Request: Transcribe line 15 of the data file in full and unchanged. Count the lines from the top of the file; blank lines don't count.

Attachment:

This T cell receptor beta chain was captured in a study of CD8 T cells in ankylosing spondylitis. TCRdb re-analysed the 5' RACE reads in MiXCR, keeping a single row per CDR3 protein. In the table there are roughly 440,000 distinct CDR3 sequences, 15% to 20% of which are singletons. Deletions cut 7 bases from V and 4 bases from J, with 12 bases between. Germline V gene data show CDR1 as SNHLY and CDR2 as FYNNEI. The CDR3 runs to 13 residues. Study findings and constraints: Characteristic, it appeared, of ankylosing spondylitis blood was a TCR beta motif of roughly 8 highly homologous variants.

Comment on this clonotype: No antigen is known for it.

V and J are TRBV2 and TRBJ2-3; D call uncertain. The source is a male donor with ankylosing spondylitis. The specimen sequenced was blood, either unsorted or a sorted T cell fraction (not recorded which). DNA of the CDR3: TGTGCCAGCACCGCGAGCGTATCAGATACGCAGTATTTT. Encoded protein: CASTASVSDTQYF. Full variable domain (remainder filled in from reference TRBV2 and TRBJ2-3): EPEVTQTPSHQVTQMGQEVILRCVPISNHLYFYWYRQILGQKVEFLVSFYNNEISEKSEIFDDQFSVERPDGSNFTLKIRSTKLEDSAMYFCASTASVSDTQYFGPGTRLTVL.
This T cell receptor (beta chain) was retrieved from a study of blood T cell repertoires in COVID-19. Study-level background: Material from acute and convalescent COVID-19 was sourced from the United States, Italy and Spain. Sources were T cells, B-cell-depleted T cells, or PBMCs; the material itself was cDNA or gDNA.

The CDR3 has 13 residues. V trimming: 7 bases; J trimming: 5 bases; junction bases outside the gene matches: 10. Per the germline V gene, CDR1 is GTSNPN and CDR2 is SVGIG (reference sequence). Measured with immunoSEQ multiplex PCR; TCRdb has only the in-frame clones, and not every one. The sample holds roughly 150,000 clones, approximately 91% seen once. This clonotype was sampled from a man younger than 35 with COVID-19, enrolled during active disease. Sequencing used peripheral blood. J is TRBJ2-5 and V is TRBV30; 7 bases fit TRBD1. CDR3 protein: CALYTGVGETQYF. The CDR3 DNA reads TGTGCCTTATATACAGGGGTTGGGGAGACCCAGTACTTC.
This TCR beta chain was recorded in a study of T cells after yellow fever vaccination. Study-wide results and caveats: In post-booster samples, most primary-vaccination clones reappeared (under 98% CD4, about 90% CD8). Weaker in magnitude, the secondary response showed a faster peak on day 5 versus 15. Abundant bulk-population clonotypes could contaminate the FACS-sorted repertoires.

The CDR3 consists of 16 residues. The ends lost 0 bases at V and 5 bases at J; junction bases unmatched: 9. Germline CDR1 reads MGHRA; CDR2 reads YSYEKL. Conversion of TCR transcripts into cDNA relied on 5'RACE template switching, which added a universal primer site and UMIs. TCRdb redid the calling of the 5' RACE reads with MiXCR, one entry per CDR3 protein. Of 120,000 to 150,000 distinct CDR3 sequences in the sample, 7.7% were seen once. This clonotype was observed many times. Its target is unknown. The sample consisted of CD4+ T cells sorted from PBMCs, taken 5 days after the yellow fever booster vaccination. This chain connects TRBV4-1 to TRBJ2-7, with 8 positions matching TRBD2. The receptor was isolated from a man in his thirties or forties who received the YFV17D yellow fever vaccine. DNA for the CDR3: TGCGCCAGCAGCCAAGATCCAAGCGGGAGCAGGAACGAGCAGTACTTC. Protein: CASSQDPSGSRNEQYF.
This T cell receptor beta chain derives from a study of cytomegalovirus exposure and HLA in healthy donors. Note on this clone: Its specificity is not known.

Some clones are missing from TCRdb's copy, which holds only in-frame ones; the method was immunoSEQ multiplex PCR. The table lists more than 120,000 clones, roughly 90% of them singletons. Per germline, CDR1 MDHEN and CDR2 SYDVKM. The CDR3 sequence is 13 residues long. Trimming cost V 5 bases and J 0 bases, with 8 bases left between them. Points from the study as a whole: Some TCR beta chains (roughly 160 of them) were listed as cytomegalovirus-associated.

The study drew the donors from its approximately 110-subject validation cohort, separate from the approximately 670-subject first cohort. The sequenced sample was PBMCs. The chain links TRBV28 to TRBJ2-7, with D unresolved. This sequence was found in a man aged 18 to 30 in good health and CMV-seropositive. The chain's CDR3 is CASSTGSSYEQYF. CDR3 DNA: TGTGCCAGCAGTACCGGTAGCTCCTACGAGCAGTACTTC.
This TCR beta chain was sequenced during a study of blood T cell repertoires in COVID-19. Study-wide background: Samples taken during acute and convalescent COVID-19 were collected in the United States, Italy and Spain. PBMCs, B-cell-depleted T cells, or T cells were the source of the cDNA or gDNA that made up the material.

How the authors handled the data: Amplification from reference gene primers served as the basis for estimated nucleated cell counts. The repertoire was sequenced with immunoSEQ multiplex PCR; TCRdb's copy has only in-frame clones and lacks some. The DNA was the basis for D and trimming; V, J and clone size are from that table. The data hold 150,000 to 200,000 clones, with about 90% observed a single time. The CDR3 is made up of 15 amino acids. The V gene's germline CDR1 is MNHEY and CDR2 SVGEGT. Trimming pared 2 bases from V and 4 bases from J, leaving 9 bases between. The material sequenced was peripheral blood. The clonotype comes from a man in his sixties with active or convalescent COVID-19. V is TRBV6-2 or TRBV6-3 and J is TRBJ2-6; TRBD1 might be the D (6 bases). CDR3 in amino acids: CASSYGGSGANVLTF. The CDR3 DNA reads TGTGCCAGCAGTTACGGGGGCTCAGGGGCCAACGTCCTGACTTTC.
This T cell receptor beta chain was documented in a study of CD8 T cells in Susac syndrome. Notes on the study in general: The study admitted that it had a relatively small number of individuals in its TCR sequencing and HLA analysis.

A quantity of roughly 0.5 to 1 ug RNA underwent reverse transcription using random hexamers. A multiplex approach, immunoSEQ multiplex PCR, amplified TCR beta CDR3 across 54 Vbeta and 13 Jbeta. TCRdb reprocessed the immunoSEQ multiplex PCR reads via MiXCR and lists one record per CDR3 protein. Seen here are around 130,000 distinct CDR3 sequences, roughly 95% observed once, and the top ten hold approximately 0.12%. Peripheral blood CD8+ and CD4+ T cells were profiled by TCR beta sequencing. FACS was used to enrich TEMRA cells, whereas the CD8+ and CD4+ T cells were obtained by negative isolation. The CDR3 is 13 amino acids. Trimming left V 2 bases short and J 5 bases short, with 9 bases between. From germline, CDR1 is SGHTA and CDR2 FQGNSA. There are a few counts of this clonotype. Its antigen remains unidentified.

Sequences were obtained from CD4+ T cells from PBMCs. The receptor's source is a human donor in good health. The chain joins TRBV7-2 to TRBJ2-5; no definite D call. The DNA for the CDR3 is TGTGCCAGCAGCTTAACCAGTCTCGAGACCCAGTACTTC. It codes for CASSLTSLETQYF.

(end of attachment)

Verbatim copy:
Sequences were obtained from CD4+ T cells from PBMCs. The receptor's source is a human donor in good health. The chain joins TRBV7-2 to TRBJ2-5; no definite D call. The DNA for the CDR3 is TGTGCCAGCAGCTTAACCAGTCTCGAGACCCAGTACTTC. It codes for CASSLTSLETQYF.